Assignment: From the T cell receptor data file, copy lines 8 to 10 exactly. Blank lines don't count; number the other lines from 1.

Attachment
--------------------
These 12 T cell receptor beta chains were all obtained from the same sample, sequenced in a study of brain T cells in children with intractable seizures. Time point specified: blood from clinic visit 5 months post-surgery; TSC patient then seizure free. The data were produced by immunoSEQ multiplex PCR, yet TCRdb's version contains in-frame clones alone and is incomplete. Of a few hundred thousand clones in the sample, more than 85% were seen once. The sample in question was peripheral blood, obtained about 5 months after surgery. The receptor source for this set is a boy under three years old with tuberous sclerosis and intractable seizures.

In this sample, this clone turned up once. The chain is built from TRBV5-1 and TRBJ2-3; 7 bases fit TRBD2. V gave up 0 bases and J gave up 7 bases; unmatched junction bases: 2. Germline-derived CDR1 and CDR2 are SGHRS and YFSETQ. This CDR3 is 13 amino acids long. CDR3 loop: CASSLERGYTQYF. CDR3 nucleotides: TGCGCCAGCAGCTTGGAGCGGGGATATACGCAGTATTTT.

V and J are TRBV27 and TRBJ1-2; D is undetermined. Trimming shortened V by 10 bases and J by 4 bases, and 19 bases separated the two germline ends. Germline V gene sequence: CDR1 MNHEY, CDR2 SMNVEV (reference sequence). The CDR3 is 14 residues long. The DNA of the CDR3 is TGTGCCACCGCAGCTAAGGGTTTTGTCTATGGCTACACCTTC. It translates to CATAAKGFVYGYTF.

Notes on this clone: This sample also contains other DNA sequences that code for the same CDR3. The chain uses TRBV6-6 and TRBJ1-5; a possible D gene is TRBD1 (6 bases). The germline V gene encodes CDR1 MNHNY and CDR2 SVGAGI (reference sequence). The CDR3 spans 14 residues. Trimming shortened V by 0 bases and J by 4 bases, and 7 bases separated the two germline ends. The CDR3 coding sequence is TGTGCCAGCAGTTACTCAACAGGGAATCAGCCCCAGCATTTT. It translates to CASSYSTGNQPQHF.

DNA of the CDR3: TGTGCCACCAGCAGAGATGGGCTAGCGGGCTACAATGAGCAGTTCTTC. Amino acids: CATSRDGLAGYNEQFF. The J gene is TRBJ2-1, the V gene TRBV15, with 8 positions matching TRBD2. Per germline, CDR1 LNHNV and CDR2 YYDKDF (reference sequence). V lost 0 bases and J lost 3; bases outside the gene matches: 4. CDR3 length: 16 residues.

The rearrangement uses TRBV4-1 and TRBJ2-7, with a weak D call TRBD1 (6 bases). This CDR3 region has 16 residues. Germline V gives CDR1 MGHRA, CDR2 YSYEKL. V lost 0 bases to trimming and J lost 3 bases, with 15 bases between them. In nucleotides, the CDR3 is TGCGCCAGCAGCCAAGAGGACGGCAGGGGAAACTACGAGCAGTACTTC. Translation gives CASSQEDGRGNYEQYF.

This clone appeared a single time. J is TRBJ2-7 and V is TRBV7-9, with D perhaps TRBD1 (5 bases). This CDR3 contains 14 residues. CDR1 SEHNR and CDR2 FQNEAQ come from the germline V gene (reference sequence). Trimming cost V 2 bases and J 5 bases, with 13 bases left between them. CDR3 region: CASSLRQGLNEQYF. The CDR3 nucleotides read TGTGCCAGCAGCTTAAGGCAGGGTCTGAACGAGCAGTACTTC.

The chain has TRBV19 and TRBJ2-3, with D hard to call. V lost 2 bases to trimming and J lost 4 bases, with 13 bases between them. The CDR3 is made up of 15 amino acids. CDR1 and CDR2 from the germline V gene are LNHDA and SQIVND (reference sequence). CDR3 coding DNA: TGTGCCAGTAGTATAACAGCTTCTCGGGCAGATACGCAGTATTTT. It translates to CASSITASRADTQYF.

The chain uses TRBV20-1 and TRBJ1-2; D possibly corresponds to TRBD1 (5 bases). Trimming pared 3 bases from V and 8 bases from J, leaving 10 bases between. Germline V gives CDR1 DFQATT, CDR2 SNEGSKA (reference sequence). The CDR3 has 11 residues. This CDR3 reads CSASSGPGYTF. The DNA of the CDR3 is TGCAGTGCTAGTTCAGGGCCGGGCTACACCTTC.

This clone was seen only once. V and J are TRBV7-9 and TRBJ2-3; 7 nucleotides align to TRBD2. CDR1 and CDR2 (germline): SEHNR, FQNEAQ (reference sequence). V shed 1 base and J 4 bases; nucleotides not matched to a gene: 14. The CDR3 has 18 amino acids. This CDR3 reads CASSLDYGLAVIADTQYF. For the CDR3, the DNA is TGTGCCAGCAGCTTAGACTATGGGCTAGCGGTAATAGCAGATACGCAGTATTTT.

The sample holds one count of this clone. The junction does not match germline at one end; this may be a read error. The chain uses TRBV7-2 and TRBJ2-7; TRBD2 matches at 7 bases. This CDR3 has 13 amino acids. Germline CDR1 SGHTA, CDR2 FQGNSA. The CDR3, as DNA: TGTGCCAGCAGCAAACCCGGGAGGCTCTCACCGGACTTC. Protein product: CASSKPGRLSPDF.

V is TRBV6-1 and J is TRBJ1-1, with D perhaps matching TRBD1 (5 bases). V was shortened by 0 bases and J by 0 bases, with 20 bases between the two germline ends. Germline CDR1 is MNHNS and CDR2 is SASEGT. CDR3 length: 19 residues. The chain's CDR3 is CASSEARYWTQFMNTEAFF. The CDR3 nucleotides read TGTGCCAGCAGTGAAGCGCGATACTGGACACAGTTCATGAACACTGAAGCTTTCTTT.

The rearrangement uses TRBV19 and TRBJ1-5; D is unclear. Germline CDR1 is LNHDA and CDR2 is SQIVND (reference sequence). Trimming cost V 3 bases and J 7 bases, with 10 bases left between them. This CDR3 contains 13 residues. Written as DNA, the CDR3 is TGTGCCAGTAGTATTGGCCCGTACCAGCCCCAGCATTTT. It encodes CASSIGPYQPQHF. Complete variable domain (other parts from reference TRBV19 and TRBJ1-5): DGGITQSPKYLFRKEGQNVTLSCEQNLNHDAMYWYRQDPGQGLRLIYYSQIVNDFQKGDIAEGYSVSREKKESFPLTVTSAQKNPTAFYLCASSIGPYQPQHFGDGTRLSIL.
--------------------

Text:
The chain has TRBV19 and TRBJ2-3, with D hard to call. V lost 2 bases to trimming and J lost 4 bases, with 13 bases between them. The CDR3 is made up of 15 amino acids. CDR1 and CDR2 from the germline V gene are LNHDA and SQIVND (reference sequence). CDR3 coding DNA: TGTGCCAGTAGTATAACAGCTTCTCGGGCAGATACGCAGTATTTT. It translates to CASSITASRADTQYF.

The chain uses TRBV20-1 and TRBJ1-2; D possibly corresponds to TRBD1 (5 bases). Trimming pared 3 bases from V and 8 bases from J, leaving 10 bases between. Germline V gives CDR1 DFQATT, CDR2 SNEGSKA (reference sequence). The CDR3 has 11 residues. This CDR3 reads CSASSGPGYTF. The DNA of the CDR3 is TGCAGTGCTAGTTCAGGGCCGGGCTACACCTTC.

This clone was seen only once. V and J are TRBV7-9 and TRBJ2-3; 7 nucleotides align to TRBD2. CDR1 and CDR2 (germline): SEHNR, FQNEAQ (reference sequence). V shed 1 base and J 4 bases; nucleotides not matched to a gene: 14. The CDR3 has 18 amino acids. This CDR3 reads CASSLDYGLAVIADTQYF. For the CDR3, the DNA is TGTGCCAGCAGCTTAGACTATGGGCTAGCGGTAATAGCAGATACGCAGTATTTT.